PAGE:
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Travel Airs fly 1,000 miles to homecomingTravel Airs fly 1,000 miles to homecoming

This Travel Air 6000 flew from Montana to Kansas to celebrate the ninetieth anniversary. Photo by Eric Berens.

Five Travel Airs built from 1927 to 1929, nearly all of them open-cockpit design, flew to a reunion and homecoming in Wichita, Kansas, in mid-September. At least three flew more than 1,100 miles to celebrate the ninetieth anniversary of the founding of the Travel Air company.

Jerry Impellezzeri, president of the Travel Air Restorers Association, said 12 had planned to make the trip but weather, a family emergency, and mechanical troubles whittled the number down to five. While based in the Wichita area, the owners flew their aircraft to Colonel James Jabara Airport on the city’s northeast side for public display. Impellezzeri said Mary Lynn Beech Oliver, daughter of Beechcraft founders Walter and Olive Ann Beech, dropped by the Jabara event.

The aircraft drawing the most public attention was the Travel Air 6000 built at the end of 1928 and now owned by Hank Galpin of Kalispell, Montana. The enclosed, six-seat aircraft had flown for a Montana flying service until 1969. It was flown on the National Air Tour in 2003. The design was meant as an airliner but became obsolete only a few years after production began when metal airplanes took over. It had a maximum speed of 130 mph.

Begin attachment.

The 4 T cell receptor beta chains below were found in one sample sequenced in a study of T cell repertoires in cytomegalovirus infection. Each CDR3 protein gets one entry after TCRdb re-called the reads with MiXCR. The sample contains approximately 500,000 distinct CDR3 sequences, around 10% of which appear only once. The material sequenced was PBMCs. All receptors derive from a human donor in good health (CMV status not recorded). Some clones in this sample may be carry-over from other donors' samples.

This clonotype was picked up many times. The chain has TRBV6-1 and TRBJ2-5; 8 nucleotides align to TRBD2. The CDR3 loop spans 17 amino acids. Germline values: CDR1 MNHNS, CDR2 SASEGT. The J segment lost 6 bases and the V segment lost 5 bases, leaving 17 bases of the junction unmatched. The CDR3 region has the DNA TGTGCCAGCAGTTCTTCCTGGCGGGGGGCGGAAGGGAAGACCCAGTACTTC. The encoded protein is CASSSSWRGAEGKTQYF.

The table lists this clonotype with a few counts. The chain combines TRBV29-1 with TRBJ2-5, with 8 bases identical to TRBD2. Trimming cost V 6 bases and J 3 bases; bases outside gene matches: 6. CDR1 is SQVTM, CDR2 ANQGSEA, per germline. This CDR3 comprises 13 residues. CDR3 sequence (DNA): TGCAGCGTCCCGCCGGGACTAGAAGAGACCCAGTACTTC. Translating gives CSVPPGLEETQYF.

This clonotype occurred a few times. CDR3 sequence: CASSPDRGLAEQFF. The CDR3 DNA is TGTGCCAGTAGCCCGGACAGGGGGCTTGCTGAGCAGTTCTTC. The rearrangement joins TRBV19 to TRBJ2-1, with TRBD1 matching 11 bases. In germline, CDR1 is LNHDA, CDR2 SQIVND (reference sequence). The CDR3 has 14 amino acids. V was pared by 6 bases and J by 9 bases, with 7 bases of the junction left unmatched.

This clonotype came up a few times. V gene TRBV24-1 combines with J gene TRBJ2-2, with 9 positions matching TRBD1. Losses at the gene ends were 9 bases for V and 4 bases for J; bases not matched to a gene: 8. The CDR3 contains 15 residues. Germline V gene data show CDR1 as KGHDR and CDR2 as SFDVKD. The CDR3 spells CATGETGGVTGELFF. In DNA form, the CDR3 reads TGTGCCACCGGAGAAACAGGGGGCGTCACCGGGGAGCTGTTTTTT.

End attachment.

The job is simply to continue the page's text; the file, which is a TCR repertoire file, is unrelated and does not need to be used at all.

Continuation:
The original factory building is still present on the grounds of the former Beechcraft factory.

Travel Airs gather at Colonel James Jabara Airport in Kansas. Photo by Eric Berens.
Alton Marsh

Alton K. Marsh

Freelance journalist
Alton K. Marsh is a former senior editor of AOPA Pilot and is now a freelance journalist specializing in aviation topics.
Topics: Vintage, Taildragger, Travel

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